Showtime's New Wu-Tang Docu-Series Highlights How 5 Percent Nation Influenced The Group

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The Wu-Tang Clan is one of the most dominant, innovative, and iconic collectives in rap history who changed the game as one of the first hip hop acts establish the idea that lyricists could be full-blown moguls with a clothing line, dolls, video games, movies, and documentaries. So, it's no surprise that Showtime is detailing their origin story in Wu-Tang Clan: Of Mics and Men, a four-part documentary premiering on May 10. The series also touches on aspects of the group's history that some fans may not be familiar with, such as how the Five Percent Nation influenced the Wu Tang Clan and their peers.

Per NPR, the Five Percent Nation was formed in 1963 by Clarence 13X, a former student of Malcolm X who decided to split from the Nation of Islam because he didn’t agree with their views on God. The name of the group (also known as the Nation of Gods and Earths) refers to the thought that 10% of the world knows the truth about life and they keep 85% of people in ignorance, so it’s up to the remaining Five Percenters to enlighten others. Clarence 13X believed that Black men were God and could tap into their inner godliness with intense meditation as well as acquiring knowledge through systems like “Supreme Mathematics” and “Supreme Alphabet,” which attach a deeper meaning to the English letter and number system in order to bring enlightenment.

According to New York Amsterdam News, Clarence 13X changed his name to Allah the Father and spread his beliefs to disadvantaged Black youth in Harlem during a time of intense racial attacks. His message of Black empowerment and godliness resonated with people long after his murder in 1969.

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The aforementioned NPR article also said the group operates on several tenets that proclaim Black people are Earth’s original people, Islam is a way of life (not a religion), education leads to self-sufficiency, and the black family is vital to building the nation. And, Five Percenters were encouraged to take care of themselves mentally and physically as well as dedicate their lives to activism.

In the Mics and Men documentary, several Wu-Tang members spoke up about how they directly encountered racial slurs, physical assault, and death threats as children in their hometown of Staten Island, NY, which RZA referred to as a "mini Mississippi" in terms of race relations. RZA said the Five Percent Nation was a medium that gave Black men and women a sense of self-worth, hope, pride, and unity in a segregated and overtly racist city where most Black people lived in poverty.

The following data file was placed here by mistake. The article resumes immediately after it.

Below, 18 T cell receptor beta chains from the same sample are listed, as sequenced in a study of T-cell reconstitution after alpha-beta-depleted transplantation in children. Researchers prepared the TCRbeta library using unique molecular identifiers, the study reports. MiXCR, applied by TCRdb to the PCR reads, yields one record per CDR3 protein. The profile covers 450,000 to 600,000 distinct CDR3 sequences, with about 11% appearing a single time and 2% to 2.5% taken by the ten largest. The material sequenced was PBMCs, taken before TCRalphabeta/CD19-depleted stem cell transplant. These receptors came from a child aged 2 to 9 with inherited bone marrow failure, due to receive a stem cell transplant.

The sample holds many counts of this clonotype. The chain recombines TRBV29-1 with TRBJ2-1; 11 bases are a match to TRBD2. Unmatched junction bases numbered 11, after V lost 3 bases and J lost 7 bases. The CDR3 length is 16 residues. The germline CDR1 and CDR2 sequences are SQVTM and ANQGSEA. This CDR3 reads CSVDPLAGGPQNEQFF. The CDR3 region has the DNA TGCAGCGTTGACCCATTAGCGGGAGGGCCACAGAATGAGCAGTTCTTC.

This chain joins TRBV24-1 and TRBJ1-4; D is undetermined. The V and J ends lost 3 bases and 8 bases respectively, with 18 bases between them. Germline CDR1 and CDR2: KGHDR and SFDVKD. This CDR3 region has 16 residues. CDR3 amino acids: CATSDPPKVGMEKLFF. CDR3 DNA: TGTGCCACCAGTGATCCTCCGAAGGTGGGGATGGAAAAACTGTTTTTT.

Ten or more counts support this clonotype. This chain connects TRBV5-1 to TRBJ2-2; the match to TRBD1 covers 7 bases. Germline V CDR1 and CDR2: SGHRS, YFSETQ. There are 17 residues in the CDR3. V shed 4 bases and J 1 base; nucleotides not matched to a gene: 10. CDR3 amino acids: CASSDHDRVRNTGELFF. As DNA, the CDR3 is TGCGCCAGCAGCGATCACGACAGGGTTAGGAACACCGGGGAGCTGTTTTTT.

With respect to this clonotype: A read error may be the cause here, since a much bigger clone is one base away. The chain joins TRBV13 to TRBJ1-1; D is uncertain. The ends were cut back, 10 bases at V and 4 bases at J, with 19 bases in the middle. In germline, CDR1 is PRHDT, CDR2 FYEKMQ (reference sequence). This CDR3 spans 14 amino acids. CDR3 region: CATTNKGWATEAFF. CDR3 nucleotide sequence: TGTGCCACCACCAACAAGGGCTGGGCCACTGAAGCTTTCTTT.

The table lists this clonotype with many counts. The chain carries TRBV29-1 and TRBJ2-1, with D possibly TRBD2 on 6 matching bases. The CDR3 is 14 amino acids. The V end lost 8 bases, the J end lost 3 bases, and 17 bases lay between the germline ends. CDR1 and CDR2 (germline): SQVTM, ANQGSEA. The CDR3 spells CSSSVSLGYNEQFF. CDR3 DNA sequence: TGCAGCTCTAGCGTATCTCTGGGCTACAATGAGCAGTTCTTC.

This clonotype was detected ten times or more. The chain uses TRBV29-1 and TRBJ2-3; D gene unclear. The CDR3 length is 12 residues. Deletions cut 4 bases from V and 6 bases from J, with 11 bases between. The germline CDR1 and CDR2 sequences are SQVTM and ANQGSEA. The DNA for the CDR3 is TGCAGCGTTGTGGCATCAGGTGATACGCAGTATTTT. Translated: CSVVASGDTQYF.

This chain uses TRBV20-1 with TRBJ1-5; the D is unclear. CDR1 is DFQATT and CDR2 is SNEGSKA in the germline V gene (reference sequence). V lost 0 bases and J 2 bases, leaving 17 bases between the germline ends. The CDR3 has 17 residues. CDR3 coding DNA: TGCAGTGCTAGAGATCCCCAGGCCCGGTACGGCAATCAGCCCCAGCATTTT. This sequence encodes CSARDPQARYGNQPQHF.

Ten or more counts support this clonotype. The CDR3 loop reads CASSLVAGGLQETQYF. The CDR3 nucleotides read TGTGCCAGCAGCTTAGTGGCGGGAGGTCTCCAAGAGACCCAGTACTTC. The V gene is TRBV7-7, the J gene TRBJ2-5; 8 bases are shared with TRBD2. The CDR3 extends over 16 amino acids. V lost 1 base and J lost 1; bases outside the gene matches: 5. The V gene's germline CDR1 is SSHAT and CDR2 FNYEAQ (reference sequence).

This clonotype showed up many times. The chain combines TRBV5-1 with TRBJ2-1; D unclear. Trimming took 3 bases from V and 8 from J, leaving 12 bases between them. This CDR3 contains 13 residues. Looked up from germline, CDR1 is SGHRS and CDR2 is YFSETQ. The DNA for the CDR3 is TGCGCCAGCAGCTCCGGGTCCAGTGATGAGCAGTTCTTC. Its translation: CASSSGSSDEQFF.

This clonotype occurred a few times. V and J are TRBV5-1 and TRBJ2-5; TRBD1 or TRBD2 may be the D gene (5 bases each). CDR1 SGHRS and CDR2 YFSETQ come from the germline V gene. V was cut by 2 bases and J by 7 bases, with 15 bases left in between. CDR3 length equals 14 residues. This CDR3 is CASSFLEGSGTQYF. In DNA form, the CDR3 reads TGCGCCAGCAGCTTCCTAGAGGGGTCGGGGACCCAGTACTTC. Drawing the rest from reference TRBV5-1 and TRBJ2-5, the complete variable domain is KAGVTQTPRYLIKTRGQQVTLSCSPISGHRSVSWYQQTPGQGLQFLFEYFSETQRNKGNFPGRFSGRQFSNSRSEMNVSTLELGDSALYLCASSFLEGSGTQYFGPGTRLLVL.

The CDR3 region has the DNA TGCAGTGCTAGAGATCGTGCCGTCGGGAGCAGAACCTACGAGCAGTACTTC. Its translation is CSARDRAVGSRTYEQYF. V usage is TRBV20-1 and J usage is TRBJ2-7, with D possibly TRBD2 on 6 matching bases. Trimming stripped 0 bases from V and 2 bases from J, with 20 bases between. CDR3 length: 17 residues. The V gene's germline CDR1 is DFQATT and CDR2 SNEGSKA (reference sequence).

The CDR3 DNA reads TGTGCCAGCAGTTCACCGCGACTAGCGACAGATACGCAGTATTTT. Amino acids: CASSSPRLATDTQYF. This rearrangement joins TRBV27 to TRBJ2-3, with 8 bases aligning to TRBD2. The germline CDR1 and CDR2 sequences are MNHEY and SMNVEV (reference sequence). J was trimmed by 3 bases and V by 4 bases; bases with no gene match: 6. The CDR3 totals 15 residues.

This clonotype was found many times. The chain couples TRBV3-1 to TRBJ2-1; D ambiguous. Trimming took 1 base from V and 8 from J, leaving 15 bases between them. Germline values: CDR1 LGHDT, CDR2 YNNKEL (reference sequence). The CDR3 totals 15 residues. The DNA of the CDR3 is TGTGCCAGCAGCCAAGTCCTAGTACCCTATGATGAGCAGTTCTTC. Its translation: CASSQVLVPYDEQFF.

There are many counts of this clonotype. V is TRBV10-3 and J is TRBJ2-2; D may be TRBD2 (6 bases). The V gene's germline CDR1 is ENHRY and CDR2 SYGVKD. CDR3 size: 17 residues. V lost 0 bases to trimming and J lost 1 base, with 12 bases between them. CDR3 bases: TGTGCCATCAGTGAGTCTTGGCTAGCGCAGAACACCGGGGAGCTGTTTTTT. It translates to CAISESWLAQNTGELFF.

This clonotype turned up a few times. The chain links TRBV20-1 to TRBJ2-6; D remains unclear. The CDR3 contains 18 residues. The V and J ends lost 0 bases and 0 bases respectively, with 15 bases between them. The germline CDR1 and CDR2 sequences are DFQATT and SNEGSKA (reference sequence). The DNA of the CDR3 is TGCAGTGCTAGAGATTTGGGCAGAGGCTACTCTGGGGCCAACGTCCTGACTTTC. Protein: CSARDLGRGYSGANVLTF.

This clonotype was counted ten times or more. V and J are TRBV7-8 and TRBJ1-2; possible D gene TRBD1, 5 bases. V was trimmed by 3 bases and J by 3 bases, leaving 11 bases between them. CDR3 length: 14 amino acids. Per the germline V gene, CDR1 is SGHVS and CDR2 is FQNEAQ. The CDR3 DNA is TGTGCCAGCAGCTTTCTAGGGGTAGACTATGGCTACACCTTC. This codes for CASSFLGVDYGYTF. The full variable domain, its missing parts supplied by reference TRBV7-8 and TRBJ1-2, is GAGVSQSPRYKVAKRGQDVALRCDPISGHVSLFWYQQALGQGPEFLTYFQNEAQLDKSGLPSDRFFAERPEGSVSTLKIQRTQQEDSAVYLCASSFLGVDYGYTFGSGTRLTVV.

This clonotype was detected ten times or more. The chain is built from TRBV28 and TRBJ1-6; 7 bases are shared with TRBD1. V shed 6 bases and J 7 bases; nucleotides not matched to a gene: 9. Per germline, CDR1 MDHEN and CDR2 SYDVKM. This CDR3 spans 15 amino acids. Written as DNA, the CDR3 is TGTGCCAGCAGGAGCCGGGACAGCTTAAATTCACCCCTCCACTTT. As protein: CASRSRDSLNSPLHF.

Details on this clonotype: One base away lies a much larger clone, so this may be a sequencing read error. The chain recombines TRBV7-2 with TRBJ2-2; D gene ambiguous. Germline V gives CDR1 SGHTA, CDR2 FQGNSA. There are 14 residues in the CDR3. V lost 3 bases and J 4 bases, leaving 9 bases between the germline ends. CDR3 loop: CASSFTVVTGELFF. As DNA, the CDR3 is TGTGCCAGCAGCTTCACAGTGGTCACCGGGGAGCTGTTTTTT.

“Being a part of the Five Percent at that time, the mathematics and the knowledge itself…brothers was very unified,” said RZA. “We all can say that we was totally converted into that, totally immersed into it.” RZA revealed that his cousin and fellow Wu-Tang member GZA, who went by Allah Justice at that time, enlightened him about the Five Percent Nation.

RZA also believed the Five Percent teachings shaped the group’s perception of themselves and made them want to take on a responsibility to be better people. Wu-Tang Clan’s early rhymes were heavily laced with references to the Asiatic Black man being the father of civilization and Supreme knowledge as well as catchphrases from the Five Percent Nation like “word is bond,” “the bomb,” “peace,” and “G,” which originally stood for God instead of gangsta.

A 2007 commercial for the Five Percenter book In the Name of Allah: A History of Clarence 13X and the Five Percenters featured Wu-Tang members Inspectah Deck, GZA, and Method Man in promotional clips. Method Man, who is famously quiet about pretty much everything in comparison to his groupmates, gives his thoughts about the nation. “This [is] true life right here,” he says while holding the book. “All y’all talkin’ about keeping it real and all that. Ain’t nothing realer than The Father, aight?” He signs off by wishing “peace to the Gods” and encourages people to pick up the book.

The Five Percenters influence was widespread in 80’s and 90’s hip-hop culture – which isn’t surprising considering that the genre was dominated by young Black rappers who were establishing their sense of identity and self-worth. Legendary rappers like Rakim, Busta Rhymes, Public Enemy, Mos Def, Nas, Jay-Z, Jay Electronica, and Brand Nubians often used the nation’s teaching in their rhymes and even donned the Five Percent Nation's 7 and a crescent symbol on clothing.

Soul singer Erykah Badu, who named her son Seven in honor of the number’s divinity, has heavily referenced the nation’s teachings in songs like “On & On.” And, a renewed interest in the group was sparked in 2014 after Jay-Z wore the Five Percent symbol on his chain, per Hollywood Life.

The Five Percent Nation’s influence on later generations of mainstream rappers isn’t as powerful, but the group is undeniably woven into the fabric of hip-hop culture. Now, Wu-Tang Clan: Of Mics and Men will enlighten fans who aren't familiar with the Five Percent philosophy about how this movement helped to shape the Wu-Tang Clan members' lives and legacies.